Last time out, I tried to shame you into breaking the golf cart addiction and embracing the joys of walking. In case that didn’t work, I’m back with a few concrete reasons why you should just say no to the cart’s powerful yet hollow allure.
Consider this an intervention.
1) Walking is Healthier
You don’t say…
Who would’ve guessed that you burn more calories walking than (mostly) sitting? When accounting for all steps taken in an average 18-hole round over a course of 6,000 yards or more, it adds up to 5-7 miles.
To be sure, you’ll actually shed about 820 calories during a riding round. Not bad. But not nearly as good as the 1,400-plus you’ll drop by toting your bag or using a pull cart. The numbers come from a study by Dr. Neil Wolkodoff (rhymes with “walk-it-off”) of the Rose Center for Health and Sport Sciences.
But wait, there’s more. As a general exercise, golf or no golf, walking is known to boost well-being through the release of endorphins. That makes it a great stress reliever and depression fighter. Helps you sleep better, too.
The fact that walking can reduce your risk of cancer, heart disease and diabetes is a nice bonus, don’t you think?
2) Walking Saves You Money
You know why carts are ubiquitous in the U.S.? Because they make courses money. In fact, cart fees are the No. 2 source of golf course revenue (behind greens fees).
Sure, I want local clubs to thrive – but not at my expense. Carts typically run an extra $12 to $20, which adds faster than you can say “twosome, riding.”
If you’re feeling charitable, you can always pay for the cart and walk anyway. I’m sure the course won’t object. (I wouldn’t try to write it off on your taxes, though.)
3) Walking Warms You Up
Play in a cart when the temperature is below 60 and you’ll feel a chill all day. You’ll be in and out of a jacket or sweater, and your muscles may never warm up.
Walk, on the other hand, and you’ll have a nice sweat going by the third or fourth hole. The pullover will be in your bag, your swing loose and free.
Better yet, walking widens the range of golfable temps. Personally, I’ve walked comfortably on 45-degree days. If a cart’s the only option, anything under 55 and I’m going to the movies instead.
Oh, and if you walk on a cold day, you’ll probably have the course to yourself.
4) Walking Might Speed Your Play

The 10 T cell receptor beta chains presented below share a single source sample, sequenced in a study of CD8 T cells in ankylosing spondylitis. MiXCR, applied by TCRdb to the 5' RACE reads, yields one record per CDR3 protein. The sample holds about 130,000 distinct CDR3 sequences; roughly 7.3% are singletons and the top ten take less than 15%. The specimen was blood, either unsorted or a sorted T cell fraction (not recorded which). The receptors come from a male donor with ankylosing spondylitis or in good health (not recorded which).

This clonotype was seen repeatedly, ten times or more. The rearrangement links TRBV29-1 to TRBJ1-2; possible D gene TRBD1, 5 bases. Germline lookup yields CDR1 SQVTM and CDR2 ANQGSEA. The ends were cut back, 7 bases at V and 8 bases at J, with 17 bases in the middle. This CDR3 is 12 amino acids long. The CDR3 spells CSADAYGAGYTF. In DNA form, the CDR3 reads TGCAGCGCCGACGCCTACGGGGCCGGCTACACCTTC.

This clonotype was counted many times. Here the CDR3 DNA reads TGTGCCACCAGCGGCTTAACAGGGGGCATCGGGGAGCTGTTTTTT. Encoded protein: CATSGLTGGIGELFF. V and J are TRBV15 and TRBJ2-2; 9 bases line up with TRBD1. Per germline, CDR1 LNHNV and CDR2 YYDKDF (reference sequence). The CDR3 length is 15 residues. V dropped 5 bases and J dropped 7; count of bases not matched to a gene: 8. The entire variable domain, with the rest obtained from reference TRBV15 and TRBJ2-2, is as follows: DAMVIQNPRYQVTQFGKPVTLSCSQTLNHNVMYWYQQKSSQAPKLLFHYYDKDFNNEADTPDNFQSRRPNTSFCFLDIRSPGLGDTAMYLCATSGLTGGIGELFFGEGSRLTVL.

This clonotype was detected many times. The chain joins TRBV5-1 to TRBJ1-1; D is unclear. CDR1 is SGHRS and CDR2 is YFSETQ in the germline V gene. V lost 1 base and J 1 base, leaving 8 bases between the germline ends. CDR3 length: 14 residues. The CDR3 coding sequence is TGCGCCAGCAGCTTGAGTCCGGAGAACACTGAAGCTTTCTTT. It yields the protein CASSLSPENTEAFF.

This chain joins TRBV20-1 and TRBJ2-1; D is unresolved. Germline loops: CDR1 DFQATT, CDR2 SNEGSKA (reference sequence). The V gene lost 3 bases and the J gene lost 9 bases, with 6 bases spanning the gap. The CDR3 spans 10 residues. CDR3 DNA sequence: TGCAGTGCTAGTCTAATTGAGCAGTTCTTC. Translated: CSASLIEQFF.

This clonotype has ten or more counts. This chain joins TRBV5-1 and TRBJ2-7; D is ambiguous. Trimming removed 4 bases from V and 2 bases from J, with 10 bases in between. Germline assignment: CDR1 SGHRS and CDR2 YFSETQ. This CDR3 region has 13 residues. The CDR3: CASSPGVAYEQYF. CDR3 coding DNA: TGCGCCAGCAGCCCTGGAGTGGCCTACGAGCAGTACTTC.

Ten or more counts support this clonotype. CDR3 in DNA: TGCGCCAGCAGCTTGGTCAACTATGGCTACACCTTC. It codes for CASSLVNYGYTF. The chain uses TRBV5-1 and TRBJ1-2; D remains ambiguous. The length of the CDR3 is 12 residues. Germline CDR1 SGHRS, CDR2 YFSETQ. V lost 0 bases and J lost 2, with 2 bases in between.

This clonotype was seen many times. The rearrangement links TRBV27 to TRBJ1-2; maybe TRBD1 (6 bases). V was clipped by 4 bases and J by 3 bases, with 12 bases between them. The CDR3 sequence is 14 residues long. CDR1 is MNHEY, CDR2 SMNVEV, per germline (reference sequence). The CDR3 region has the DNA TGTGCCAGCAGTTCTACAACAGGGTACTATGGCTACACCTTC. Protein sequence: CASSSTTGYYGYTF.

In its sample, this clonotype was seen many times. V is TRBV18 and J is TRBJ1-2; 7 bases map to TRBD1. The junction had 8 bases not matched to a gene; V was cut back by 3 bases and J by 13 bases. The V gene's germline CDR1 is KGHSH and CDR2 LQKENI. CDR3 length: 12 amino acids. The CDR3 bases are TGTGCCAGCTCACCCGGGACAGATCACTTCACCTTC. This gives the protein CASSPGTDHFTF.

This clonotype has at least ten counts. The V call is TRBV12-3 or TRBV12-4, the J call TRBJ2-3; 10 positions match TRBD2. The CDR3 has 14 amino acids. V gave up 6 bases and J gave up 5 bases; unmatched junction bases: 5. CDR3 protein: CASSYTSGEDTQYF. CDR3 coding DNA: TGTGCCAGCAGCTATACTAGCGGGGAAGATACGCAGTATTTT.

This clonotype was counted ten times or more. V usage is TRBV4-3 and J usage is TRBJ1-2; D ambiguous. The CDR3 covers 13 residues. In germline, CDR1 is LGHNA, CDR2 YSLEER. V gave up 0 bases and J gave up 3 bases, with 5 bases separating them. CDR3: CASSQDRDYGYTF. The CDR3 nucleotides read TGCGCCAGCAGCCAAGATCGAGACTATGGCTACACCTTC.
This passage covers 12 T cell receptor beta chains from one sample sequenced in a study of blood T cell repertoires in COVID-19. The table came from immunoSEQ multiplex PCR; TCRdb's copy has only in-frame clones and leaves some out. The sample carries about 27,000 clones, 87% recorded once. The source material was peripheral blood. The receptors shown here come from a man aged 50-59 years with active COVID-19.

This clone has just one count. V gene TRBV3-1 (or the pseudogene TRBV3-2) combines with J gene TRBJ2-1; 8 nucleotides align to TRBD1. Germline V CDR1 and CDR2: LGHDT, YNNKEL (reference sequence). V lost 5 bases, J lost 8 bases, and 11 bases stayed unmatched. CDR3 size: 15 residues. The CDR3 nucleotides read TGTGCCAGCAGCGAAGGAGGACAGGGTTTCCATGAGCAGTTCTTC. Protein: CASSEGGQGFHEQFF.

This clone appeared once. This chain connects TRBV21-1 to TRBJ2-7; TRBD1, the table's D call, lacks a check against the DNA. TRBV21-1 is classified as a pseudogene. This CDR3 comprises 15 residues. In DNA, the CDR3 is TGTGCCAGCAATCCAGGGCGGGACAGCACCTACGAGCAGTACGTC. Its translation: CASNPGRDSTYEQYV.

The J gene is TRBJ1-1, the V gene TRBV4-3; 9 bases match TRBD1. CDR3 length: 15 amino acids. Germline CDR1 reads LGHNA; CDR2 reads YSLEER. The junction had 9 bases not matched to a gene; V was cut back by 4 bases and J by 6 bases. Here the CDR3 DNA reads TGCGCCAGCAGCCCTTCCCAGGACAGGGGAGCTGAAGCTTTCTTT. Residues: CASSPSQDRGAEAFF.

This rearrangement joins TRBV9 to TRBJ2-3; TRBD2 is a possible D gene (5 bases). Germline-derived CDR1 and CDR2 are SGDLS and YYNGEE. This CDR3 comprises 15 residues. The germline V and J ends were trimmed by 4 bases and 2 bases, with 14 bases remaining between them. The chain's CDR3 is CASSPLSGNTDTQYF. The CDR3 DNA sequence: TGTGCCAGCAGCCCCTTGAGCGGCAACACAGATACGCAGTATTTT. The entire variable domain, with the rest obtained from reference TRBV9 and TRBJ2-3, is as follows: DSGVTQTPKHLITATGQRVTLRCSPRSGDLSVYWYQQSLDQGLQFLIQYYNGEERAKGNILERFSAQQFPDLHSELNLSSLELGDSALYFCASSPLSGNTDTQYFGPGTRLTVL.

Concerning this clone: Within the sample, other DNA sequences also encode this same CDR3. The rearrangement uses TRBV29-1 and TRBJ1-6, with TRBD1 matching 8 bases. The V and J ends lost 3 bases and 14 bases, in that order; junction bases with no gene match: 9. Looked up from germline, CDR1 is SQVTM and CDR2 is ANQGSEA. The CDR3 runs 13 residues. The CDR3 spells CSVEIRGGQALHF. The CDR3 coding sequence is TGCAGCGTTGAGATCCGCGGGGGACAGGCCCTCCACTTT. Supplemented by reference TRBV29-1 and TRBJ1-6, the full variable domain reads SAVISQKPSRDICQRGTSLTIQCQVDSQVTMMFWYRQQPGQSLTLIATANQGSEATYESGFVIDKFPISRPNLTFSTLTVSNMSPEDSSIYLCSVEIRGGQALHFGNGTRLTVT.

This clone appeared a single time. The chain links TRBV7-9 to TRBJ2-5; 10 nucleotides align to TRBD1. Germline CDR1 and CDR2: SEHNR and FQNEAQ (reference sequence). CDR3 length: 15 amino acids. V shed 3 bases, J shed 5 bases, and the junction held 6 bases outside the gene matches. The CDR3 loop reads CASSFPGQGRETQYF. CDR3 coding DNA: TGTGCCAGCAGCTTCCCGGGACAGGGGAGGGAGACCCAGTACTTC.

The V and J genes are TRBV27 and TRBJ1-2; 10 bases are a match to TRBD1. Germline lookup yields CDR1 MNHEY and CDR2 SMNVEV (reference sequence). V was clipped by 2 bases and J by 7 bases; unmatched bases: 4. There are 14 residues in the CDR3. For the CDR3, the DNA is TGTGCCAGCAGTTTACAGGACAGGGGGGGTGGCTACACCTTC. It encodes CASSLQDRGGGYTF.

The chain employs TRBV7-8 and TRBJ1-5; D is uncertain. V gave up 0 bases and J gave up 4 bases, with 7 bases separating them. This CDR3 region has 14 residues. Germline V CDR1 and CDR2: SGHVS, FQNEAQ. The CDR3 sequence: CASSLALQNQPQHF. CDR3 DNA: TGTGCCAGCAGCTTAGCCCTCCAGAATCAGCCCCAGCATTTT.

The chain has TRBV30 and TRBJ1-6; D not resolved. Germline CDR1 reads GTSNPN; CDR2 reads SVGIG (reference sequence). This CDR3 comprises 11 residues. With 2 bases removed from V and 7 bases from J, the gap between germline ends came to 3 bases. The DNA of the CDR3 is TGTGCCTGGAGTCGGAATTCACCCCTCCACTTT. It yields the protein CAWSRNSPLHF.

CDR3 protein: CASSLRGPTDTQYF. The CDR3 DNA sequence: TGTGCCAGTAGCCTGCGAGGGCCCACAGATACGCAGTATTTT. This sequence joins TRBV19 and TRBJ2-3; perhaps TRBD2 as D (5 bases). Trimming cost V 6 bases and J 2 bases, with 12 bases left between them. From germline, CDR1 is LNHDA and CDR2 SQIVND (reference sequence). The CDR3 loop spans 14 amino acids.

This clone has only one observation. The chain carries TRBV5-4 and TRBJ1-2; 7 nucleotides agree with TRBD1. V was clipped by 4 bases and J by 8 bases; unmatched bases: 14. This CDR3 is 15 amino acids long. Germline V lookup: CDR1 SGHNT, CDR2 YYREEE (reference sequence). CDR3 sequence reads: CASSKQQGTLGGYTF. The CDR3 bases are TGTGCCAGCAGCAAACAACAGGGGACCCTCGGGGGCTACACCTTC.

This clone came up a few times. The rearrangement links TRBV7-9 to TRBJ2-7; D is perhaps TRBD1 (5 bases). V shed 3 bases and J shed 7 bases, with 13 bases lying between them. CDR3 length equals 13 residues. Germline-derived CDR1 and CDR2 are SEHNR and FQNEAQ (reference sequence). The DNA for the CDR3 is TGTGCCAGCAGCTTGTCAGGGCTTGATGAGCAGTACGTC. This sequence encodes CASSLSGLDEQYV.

If you’re just going from point A to point B, a cart beats your feet hands-down.
Of course, golf isn’t like that. At all. Which leads to my major beef with carts: They don’t make the game faster. They should. But they don’t.
Admittedly, that’s not the cart’s fault. It’s on those golfers who treat a cart as a license to lollygag. Tell me if this sounds familiar:
A foursome in carts tees off. Each pairing heads toward the closest player’s ball. While golfer one prepares and hits his shot, the golfers two sits in the cart. When golfer one is finished, they drive to the second ball and do it all over again.
A foursome on foot, by contrast, leaves the tee and spreads out individually. Each golfer goes straight to his own ball, preps while waiting for his turn, plays the shot and moseys on. Ah, the beauty of efficiency.
5) Walking Makes You Feel Like an Athlete
Badger me with a “pro golfers aren’t athletes” argument and I’ll debate you all day – or until I win, which will likely come first.
But cart-reliant amateurs are tough to defend.
Performing the golf swing properly requires balance, rhythm, timing, strength and flexibility – all athletic qualities. Do it while walking and a moderate measure of endurance enters the equation.
Played on foot, golf is undoubtedly a sport. Your legs feel weary on the back nine. You’ve got to overcome fatigue, not just physically but mentally. You’re tired when you get home, and you may crash a little early. You might even be a little sore the next morning… almost as though you engaged in real physical activity.
Here’s a true story: About a year ago I went out as a single at a local muni. The guy in the pro shop was caught off guard when I told him I planned to walk. Surprised by his reaction, I asked if the course got many walkers. He shook his head and said, “We don’t get many athletes.”
At 5’6” and 150 pounds, I’m more likely to get mistaken for Tom Cruise than to be called an athlete. And I’m no Tom Cruise.
I gotta tell you, though, it felt good. And I felt like I’d earned it, just a little, when I strolled off the 18th green covered in grimy sweat.
Sometimes, I carry a touch of contempt for all those golfers whizzing around in their motorized chariots. Other times, I actually pity them.
They don’t know what they’re missing.
Daniel Mitchell is a golf writer and Golf-Newz.com contributor who lives in Jupiter, Fla., a few miles from Tiger Woods as the crow flies but worlds away in every other respect. An avid golfer since age 12, Mitchell carries a (shaky) single-digit handicap, investing far more time in his dogs than his swing.
You can read his regular musings at a-gamegolfblog.blogspot.com